In 2014, international relief organization Save the Children released video about the struggles of child refugees that caught the world's attention — by employing an ingenious twist.
The 90-second film transplants the Syrian Civil War to the U.K., and the "child refugee" it follows is a young, middle-class British girl.
In less than two minutes, we watch the girl — whose name we never learn — go from living a comfortable, familiar life to having that life brutally upended, her home abandoned, and her family split up by an (imaginary) war.
As of May 11, 2016, the video had been viewed more than 53 million times.
As we leave her, celebrating her birthday in a medical tent, we're left wondering what will happen to her.
Last week, Save the Children released a follow-up short film that answers that question — and it's predictably gut-wrenching.
In the two years since we last checked in with the girl, she's been forced to flee her country in a raft:
Herded into strange, refugee camps...
Experienced racism and xenophobia...
And, ultimately, left completely alone with only an anonymous aid worker to care for her.
Since 2011, nearly 5 million people have fled Syria. 2 million of them are children.
These children are often forced to travel without their families, leaving them unprotected and at risk for exploitation.
In May, CBS News reported that dozens of Syrian child refugees in Turkey are being forced to labor long hours in textile factories.
Why is it so hard to get people to care about the refugee crisis?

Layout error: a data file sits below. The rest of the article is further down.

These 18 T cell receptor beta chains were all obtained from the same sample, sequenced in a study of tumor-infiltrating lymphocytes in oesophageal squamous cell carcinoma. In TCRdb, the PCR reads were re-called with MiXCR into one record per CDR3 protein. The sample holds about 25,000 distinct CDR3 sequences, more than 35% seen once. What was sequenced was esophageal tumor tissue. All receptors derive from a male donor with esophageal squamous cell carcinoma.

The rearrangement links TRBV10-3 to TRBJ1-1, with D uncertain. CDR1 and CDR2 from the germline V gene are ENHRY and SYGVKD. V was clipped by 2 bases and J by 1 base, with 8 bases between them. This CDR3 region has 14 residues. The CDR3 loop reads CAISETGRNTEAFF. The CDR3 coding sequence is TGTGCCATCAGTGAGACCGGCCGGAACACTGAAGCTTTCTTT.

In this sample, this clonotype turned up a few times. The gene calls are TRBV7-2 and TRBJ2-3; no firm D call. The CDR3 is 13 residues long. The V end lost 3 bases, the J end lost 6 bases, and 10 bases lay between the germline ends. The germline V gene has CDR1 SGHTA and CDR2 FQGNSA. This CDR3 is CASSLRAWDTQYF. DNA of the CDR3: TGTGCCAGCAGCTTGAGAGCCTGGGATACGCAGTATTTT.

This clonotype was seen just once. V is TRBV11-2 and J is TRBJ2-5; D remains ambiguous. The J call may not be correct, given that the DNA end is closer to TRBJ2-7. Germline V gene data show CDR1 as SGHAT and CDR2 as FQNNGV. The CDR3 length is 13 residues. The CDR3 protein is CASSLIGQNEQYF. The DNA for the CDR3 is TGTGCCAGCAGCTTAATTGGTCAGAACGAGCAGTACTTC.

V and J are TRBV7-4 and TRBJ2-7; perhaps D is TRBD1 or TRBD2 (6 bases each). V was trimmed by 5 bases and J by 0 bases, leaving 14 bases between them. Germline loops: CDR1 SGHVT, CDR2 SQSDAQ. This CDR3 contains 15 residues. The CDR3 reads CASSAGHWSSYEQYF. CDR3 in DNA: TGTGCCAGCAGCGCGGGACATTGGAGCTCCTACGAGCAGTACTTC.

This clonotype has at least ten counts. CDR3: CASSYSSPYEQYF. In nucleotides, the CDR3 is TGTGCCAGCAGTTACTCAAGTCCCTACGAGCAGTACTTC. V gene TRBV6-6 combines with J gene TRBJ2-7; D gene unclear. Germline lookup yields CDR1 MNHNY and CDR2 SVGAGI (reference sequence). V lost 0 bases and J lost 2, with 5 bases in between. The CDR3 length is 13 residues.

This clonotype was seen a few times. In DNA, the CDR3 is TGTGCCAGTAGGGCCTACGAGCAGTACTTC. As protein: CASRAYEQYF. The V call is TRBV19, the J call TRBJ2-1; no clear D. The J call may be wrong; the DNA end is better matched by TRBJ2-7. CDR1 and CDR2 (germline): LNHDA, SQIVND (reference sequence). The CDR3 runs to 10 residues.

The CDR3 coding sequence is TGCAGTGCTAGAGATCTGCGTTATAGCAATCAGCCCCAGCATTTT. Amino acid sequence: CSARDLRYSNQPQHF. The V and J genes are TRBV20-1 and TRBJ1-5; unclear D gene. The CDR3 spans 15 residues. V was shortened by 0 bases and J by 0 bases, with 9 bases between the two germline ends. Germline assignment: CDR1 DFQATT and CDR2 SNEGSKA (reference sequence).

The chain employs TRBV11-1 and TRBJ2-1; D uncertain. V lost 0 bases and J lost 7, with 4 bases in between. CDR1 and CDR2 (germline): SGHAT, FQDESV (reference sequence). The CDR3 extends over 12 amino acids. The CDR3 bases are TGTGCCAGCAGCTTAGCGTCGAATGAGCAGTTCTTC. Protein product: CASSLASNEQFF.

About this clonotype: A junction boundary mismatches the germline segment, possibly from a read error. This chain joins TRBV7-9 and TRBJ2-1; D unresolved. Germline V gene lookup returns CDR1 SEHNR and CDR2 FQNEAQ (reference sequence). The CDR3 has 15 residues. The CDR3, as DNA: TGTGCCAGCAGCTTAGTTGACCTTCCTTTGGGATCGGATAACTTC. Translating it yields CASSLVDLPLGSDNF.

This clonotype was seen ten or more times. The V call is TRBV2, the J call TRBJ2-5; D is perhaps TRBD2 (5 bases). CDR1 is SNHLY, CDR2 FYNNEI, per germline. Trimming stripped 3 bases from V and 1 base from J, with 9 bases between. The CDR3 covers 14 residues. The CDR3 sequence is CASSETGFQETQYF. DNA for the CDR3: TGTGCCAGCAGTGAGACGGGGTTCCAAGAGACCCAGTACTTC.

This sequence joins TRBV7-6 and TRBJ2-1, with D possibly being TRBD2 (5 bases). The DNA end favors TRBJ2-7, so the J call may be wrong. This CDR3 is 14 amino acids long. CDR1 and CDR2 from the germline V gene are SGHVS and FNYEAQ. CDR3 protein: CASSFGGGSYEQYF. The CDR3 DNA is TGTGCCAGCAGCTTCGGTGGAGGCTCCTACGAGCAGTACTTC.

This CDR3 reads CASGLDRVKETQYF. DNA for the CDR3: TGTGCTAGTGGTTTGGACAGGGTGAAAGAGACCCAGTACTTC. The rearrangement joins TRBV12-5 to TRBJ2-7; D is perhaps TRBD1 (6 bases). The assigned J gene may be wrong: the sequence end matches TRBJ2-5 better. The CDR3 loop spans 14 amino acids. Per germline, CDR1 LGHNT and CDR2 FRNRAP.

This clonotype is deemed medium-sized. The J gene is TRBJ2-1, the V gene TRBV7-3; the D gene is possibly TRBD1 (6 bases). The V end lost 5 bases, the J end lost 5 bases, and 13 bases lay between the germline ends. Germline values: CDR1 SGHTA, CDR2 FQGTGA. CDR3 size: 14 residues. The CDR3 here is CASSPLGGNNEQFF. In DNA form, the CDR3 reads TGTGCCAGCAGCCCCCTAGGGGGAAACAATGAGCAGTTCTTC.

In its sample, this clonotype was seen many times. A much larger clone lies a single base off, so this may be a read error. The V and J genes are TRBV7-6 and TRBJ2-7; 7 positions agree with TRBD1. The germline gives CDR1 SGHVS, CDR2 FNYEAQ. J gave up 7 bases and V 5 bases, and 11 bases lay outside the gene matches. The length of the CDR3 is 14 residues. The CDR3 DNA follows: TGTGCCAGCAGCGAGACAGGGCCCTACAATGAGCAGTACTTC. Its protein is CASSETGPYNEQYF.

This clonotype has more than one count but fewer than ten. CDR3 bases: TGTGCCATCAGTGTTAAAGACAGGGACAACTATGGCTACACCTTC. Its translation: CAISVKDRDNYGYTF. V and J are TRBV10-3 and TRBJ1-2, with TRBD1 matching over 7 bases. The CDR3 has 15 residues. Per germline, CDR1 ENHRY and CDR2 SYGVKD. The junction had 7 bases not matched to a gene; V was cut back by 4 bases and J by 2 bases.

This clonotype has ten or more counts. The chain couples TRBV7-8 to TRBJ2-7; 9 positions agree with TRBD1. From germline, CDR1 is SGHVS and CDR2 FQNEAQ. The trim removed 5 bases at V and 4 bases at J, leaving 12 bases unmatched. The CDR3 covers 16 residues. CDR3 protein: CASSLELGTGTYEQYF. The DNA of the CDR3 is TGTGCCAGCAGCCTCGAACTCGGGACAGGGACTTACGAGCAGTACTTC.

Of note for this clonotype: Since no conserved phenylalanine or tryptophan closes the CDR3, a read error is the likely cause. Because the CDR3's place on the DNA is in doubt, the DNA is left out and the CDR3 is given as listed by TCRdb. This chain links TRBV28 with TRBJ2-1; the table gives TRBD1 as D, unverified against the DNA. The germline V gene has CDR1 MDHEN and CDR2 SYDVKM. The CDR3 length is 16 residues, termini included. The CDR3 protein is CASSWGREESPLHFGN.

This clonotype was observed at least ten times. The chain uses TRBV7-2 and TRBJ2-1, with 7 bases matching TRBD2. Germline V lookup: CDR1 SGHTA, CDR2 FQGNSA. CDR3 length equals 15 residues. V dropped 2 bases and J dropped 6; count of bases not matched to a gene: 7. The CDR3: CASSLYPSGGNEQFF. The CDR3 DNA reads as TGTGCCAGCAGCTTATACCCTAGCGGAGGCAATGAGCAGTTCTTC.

Recent studies suggest that humans frequently struggle with inter-group empathy — feeling genuine concern for those we perceive not to be like us.
With this new video, Save the Children appears to be betting that it's easier to get an audience to empathize with the plight of a (fictional) European girl in danger and to draw the connection to the (non-fictional) refugee crisis from there.
Most refugees speak a different language than most Europeans and Americans do. Many observe a different religion.
That an organization like Save the Children would need to portray their struggles via a child who looks similar with experiences that are recognizable to the average Westerner in order to jolt folks into action is heartbreaking in its own right.
But you know what?
We’re already too far into this crisis to worry about how we get people to care.
What matters is that people do.
And that we do something to help those in need.
You can read more about Save the Children's efforts to address the Syrian refugee crisis here.